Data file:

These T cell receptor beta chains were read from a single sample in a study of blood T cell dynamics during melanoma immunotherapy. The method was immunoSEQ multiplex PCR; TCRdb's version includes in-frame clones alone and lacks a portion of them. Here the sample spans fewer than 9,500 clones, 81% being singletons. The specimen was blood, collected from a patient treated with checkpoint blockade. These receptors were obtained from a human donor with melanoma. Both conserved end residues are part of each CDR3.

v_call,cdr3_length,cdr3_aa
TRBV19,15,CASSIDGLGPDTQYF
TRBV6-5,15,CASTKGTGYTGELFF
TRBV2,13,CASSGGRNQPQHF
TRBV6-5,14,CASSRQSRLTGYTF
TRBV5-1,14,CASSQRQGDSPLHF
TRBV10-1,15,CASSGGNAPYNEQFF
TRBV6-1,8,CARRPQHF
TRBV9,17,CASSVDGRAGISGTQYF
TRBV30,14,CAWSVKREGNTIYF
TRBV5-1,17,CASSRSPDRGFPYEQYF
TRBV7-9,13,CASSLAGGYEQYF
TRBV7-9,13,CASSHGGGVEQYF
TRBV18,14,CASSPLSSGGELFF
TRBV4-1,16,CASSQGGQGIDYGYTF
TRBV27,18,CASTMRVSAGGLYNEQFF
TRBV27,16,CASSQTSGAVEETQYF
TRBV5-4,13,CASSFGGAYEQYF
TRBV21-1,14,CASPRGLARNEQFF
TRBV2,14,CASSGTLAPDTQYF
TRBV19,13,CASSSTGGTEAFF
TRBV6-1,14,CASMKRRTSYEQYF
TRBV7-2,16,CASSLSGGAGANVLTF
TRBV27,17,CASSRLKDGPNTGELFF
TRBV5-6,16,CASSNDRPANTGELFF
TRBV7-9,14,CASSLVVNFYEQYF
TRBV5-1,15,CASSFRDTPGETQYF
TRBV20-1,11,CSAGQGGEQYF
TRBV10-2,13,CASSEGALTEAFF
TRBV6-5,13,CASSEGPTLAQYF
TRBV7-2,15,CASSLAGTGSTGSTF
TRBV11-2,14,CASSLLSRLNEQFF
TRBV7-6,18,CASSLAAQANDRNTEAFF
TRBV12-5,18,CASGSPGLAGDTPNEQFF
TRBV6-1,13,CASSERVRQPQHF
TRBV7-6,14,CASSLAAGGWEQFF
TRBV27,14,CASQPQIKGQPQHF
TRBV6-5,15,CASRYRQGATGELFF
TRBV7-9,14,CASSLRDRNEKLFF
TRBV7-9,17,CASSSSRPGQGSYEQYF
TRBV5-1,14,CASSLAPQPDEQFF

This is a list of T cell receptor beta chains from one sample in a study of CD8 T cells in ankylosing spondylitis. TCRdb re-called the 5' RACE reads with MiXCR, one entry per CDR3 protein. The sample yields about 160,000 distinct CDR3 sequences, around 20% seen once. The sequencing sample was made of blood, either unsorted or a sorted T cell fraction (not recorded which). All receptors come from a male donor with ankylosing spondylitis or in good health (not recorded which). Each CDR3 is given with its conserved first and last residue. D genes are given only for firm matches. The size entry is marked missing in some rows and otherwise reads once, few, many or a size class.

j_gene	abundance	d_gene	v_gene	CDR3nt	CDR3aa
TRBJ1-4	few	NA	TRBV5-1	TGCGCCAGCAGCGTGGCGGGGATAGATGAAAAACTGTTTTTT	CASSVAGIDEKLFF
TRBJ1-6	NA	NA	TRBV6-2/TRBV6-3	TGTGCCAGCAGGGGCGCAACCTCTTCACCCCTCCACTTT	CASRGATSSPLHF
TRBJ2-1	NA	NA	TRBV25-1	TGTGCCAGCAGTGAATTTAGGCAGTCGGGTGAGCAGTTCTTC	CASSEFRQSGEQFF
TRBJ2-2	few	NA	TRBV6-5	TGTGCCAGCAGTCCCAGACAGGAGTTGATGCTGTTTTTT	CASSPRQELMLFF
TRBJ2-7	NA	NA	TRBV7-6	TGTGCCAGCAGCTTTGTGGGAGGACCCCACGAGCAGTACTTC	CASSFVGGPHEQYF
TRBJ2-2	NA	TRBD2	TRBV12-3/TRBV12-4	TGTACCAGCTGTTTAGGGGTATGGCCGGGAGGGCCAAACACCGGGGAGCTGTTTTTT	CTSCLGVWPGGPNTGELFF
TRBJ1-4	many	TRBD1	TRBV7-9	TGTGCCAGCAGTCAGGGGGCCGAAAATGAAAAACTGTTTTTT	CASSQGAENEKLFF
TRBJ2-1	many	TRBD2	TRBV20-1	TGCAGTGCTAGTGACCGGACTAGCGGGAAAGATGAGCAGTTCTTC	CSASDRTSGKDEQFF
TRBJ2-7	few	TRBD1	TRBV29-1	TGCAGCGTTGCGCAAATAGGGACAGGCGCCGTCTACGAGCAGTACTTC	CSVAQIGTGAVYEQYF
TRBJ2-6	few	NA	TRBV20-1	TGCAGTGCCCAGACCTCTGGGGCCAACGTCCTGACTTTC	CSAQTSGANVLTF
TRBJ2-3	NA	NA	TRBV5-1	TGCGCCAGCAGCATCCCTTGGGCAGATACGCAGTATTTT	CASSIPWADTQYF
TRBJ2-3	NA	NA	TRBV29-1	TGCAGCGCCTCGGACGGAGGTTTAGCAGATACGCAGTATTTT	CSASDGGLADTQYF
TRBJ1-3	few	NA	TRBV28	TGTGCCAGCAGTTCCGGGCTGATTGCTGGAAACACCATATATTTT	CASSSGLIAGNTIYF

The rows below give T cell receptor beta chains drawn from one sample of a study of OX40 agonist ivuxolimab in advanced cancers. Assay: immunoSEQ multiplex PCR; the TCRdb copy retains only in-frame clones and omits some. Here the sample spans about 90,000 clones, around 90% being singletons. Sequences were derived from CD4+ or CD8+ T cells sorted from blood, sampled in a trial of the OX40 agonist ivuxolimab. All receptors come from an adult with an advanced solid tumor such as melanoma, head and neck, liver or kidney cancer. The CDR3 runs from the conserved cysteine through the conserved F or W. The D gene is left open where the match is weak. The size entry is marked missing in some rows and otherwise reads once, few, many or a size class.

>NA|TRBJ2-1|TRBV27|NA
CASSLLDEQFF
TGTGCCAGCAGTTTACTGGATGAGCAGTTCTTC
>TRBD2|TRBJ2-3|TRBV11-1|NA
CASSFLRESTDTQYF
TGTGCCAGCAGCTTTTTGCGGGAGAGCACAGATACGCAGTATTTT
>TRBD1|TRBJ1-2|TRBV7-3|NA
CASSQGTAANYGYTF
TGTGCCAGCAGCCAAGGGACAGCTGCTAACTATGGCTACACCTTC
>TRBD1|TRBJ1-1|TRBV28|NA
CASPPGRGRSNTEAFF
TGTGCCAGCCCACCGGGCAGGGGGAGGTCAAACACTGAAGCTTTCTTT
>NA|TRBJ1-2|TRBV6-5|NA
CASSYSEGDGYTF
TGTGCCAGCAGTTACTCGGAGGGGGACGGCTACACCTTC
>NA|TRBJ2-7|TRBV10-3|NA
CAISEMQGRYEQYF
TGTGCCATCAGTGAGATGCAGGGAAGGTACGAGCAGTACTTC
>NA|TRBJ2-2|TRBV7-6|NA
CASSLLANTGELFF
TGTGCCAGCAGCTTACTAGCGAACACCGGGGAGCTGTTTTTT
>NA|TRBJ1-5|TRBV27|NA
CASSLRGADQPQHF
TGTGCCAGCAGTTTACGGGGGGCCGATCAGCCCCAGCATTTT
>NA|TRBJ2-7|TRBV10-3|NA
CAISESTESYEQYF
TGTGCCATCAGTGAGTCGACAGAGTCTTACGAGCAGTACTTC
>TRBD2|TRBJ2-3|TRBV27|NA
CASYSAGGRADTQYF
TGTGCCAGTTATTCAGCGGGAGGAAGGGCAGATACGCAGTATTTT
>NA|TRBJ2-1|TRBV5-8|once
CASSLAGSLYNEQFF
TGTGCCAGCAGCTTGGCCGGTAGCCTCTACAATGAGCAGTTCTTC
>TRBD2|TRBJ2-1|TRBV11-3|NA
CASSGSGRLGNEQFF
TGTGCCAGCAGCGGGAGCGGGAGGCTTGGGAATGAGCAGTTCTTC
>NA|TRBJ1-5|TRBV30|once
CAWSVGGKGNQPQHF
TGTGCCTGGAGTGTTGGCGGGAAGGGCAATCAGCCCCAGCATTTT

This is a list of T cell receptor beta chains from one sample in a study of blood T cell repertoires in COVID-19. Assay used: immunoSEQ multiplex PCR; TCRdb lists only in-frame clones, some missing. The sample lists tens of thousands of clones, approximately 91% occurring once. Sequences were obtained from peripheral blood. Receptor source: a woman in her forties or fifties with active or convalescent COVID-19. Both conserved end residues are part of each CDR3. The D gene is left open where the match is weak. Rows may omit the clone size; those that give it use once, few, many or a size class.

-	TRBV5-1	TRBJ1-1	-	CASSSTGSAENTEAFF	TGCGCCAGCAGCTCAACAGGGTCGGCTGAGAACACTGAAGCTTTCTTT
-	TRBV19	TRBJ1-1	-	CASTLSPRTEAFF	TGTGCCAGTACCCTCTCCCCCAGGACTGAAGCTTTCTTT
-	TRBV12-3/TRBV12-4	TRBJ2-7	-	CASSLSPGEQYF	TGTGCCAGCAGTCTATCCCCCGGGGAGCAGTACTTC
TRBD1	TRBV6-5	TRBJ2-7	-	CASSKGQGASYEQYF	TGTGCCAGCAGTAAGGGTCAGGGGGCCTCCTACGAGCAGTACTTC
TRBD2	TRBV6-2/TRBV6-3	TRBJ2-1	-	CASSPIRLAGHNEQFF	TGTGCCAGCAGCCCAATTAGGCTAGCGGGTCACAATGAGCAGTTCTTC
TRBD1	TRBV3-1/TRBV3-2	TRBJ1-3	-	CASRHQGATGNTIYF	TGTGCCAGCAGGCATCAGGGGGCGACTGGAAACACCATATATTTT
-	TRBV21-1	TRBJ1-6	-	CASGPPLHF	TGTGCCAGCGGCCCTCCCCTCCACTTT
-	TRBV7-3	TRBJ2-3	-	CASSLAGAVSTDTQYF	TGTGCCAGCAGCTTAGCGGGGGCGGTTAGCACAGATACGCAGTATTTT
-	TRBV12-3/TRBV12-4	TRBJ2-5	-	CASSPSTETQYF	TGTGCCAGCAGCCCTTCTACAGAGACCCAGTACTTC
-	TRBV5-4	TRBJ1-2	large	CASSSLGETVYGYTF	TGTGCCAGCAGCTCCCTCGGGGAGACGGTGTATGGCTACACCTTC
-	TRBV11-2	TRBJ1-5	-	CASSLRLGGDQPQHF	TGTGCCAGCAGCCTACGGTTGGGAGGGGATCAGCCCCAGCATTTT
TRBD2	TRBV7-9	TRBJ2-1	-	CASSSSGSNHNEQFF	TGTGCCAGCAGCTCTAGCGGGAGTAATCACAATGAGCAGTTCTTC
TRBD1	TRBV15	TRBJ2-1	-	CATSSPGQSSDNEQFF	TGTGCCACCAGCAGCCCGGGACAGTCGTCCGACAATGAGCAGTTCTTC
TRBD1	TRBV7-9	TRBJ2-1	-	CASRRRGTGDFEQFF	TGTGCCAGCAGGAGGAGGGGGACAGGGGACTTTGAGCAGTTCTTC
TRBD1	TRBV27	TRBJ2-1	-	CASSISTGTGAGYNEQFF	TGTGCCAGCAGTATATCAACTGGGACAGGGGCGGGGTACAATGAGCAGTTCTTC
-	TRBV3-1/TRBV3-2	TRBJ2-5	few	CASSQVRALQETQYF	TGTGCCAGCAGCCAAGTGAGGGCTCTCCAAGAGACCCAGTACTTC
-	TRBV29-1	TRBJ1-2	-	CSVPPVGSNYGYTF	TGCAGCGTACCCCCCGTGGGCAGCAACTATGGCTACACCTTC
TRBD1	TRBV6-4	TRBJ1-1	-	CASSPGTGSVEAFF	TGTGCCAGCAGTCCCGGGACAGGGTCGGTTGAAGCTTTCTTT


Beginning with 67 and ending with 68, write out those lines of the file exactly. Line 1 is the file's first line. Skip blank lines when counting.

TGTGCCAGCAGCCAAGGGACAGCTGCTAACTATGGCTACACCTTC
>TRBD1|TRBJ1-1|TRBV28|NA